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IMPACT OF THE 2021 FEDERAL ELECTION OUTCOME ON CANADA’S AUTOMOTIVE AFTERMARKET

The 2021 election ended very much like it started – the Liberal Party holding minority power. Trudeau finds himself in a more challenging situation than he was pre-election.  In a minority government, he depends on the support of other parties to advance his agenda. And now, without the threat of a snap election at his disposal, he may have a harder time compelling opposition parties to support his agenda.  While the Conservative Party won the popular vote, its leader, Erin O’Toole, must now convince his caucus and party faithful that he should stay on as leader.

Election outcomes that help the industry to advance its interests

  • Michael Coteau, a former member of the Ontario Legislative Assembly, won the Don Valley East riding. Coteau is a champion of the right to repair and AIA Canada developed a relationship with him during his time as a MPP. 
  • Brian Masse (NDP, Windsor West) was re-elected. Masse, a long-time advocate of the right to repair, played a prominent role in the creation of the right to repair voluntary agreement signed in 2009 that ensured the aftermarket could repair vehicles equipped with on-board diagnostics.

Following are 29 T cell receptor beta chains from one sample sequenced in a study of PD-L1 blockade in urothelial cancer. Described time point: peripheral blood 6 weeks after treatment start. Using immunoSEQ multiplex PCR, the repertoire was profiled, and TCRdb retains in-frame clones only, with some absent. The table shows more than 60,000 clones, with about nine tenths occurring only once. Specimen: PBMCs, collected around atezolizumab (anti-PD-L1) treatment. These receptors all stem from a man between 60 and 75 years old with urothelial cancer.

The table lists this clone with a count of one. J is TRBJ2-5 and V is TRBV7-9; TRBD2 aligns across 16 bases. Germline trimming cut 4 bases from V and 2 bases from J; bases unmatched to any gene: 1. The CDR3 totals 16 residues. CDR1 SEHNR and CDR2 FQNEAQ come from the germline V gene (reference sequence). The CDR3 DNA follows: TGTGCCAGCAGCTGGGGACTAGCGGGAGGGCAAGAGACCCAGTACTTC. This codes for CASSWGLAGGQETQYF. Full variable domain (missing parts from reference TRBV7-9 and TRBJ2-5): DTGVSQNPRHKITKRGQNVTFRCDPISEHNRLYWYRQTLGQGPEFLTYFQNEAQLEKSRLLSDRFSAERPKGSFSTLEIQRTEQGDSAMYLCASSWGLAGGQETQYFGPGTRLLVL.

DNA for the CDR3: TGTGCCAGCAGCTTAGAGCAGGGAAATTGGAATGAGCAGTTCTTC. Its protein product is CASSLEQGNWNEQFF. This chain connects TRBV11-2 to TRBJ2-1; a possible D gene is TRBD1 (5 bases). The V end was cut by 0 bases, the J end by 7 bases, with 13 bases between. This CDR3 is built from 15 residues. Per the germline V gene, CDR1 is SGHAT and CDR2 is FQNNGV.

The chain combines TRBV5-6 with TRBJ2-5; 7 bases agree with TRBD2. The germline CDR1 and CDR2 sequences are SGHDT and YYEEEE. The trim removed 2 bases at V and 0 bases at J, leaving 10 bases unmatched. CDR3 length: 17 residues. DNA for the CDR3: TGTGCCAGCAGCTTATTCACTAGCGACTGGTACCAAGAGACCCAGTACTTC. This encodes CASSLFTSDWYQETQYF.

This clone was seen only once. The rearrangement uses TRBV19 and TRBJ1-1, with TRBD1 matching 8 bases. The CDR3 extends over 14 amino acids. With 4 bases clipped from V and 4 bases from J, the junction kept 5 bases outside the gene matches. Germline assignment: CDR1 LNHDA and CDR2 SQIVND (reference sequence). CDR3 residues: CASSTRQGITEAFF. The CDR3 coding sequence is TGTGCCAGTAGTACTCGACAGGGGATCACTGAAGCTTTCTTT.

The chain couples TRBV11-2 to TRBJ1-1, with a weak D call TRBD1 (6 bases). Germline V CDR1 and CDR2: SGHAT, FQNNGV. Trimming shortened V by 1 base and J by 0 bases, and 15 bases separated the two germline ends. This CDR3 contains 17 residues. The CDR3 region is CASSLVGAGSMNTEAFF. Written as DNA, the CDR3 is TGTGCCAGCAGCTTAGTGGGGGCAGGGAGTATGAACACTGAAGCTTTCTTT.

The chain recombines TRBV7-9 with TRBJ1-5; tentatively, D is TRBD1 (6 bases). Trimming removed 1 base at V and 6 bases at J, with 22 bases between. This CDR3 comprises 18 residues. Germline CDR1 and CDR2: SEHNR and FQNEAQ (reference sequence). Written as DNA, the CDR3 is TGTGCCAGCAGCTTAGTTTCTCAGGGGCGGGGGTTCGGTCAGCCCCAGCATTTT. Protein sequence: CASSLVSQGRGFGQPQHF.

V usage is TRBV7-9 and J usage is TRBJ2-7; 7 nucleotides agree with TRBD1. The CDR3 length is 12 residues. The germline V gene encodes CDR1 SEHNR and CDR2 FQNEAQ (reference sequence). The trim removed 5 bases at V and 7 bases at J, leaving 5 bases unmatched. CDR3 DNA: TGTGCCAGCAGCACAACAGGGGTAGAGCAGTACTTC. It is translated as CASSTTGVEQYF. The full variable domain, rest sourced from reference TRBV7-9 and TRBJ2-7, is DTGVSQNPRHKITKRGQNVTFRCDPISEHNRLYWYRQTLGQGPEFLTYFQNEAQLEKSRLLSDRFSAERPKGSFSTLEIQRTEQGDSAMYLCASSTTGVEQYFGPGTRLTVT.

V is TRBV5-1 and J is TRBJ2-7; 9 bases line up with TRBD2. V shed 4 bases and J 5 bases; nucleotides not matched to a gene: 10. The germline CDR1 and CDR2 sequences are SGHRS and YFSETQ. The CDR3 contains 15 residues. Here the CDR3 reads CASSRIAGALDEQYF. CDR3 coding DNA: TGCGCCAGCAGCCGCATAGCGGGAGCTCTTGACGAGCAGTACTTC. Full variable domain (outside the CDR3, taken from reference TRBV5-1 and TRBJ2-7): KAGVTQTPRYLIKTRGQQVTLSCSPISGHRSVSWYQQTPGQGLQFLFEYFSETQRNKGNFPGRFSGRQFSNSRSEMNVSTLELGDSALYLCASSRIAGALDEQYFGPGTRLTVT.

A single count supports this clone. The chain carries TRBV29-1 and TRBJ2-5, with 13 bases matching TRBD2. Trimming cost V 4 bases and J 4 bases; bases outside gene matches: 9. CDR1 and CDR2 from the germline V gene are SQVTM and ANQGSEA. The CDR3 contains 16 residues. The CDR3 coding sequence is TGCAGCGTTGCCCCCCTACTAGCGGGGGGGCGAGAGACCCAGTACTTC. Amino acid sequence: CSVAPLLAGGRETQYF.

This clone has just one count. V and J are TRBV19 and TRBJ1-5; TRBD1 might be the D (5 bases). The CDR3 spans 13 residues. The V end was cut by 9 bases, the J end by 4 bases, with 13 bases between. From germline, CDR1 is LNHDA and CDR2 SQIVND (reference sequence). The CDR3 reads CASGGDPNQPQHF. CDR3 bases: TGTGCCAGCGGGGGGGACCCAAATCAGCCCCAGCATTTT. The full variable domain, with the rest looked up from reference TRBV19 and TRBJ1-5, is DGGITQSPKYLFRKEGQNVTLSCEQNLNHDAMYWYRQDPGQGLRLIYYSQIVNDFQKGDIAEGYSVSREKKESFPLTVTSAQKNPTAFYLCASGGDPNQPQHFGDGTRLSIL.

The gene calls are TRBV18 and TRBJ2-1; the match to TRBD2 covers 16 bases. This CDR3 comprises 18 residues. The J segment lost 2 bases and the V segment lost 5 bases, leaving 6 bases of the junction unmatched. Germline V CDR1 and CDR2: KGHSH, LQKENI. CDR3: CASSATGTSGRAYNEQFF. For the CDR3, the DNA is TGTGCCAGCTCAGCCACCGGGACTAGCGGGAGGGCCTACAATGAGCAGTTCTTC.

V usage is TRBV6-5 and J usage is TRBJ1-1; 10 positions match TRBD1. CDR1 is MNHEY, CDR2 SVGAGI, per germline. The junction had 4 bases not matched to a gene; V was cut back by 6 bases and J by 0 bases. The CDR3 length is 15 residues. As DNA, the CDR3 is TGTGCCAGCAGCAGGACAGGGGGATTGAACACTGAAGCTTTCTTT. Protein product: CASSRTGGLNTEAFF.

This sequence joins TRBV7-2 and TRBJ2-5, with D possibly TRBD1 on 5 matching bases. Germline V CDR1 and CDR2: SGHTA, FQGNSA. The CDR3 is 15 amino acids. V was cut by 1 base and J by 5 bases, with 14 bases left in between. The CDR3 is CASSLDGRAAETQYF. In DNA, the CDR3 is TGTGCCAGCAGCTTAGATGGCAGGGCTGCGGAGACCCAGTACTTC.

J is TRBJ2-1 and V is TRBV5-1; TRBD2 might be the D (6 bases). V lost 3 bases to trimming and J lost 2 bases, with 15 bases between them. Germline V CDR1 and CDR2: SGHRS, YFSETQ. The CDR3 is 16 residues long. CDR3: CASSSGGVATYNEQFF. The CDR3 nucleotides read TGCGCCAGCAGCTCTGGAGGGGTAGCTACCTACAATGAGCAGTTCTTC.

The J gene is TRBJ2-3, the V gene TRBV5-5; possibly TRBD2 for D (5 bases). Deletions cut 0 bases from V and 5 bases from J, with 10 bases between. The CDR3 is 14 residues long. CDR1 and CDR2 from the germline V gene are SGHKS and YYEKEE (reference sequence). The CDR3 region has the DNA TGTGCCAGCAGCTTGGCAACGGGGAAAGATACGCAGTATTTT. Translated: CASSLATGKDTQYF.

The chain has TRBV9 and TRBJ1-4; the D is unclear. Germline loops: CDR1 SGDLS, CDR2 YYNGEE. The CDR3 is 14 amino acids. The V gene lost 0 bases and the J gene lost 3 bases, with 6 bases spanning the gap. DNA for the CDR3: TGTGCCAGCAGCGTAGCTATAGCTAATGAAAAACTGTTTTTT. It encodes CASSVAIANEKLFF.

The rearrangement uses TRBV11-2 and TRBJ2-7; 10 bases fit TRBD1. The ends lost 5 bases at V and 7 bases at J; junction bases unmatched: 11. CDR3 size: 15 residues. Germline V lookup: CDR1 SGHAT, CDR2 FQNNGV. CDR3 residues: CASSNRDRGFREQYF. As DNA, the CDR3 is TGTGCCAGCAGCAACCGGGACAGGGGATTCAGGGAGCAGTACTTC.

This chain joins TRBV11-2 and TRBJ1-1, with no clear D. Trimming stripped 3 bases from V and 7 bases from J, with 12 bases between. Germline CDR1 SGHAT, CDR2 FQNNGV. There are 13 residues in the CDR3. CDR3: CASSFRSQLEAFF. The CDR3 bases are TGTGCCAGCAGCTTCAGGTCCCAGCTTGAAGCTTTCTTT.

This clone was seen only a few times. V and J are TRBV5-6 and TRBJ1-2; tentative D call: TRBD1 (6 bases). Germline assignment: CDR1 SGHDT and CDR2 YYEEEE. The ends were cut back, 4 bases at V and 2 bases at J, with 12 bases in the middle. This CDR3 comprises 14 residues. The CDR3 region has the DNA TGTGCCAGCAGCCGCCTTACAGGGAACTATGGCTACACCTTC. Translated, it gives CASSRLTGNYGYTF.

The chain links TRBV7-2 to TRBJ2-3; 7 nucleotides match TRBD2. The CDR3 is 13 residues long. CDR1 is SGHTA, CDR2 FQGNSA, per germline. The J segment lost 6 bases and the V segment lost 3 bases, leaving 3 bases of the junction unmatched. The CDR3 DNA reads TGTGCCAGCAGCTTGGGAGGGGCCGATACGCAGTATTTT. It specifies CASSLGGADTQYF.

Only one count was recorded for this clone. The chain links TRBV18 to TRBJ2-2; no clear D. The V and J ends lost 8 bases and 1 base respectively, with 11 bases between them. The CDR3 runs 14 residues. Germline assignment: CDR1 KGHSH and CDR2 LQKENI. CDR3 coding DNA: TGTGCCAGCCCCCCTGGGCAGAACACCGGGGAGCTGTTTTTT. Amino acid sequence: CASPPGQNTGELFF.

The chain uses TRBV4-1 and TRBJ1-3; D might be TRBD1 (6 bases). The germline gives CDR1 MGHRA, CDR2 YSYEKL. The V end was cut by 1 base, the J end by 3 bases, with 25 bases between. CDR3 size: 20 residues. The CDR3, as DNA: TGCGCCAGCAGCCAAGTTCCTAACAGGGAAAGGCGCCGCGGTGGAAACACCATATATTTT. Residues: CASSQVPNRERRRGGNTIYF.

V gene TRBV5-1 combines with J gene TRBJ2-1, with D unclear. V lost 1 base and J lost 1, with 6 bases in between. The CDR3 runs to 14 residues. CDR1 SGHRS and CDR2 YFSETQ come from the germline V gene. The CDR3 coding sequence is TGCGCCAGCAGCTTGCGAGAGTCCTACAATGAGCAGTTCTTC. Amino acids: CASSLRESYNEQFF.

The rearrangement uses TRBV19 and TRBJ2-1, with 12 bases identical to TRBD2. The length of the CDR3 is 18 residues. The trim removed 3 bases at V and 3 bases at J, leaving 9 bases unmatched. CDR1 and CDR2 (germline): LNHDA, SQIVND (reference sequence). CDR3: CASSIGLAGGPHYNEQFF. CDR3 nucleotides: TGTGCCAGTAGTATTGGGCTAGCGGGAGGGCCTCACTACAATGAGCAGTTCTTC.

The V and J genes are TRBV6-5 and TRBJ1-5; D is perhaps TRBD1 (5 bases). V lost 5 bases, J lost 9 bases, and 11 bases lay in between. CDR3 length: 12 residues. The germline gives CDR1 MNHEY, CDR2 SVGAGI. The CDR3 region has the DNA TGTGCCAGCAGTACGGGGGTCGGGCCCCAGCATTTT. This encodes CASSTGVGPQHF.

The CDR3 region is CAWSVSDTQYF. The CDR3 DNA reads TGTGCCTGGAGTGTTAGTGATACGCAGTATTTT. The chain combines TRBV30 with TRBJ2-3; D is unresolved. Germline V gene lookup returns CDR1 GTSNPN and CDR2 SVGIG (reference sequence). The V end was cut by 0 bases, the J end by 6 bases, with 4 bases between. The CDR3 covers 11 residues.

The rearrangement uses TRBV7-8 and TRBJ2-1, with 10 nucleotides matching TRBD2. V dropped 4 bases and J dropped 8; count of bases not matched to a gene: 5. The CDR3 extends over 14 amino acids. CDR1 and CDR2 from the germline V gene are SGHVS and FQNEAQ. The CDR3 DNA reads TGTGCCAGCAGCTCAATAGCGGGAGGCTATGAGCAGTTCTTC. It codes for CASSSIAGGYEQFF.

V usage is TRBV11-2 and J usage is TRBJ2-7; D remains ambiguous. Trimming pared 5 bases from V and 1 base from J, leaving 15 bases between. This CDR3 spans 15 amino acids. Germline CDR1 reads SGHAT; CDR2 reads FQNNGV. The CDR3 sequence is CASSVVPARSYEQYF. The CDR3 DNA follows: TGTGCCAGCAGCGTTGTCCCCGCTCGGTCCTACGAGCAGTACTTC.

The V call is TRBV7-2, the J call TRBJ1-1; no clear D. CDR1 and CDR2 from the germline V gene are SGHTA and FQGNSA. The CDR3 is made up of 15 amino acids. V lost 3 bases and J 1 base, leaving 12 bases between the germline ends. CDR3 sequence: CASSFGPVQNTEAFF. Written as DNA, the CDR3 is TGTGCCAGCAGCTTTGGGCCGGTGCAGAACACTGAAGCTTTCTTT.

• Bryan May (Liberal, Cambridge) was re-elected. AIA Canada has a relationship with May. May introduced a bill prior to the dissolution of Parliament that would allow repairers to circumvent technological protection measures put in place by manufacturers for the purpose of diagnosis, maintenance or repair of a product.

Three of the top promises that the Liberals campaigned on that could impact the aftermarket include:

  • Create 1.4 Million Jobs

?Canada has already recovered 92% of jobs lost during the pandemic. To create more jobs, the Liberals pledge to equip Canadians with the right skills, help businesses, especially small businesses grow, and make businesses more competitive for the digital future.

  • $10 a Day Childcare for Families

Cheaper childcare supports women to enter the workforce.

  • Cut Emissions by 40-45% by 2030

Transportation is the second largest contributor to greenhouse gas emissions in Canada – increasing the number of electric vehicles on Canada’s roads is a critical part of the government’s plan to cut emissions.

Top five issues that impacted how Canadians voted:

  • Reducing the cost of living (36%)
  • Improving Canada’s healthcare system (25%)
  • Dealing with climate change (21%)
  • Making housing more affordable (20%)
  • Growing the economy (19%)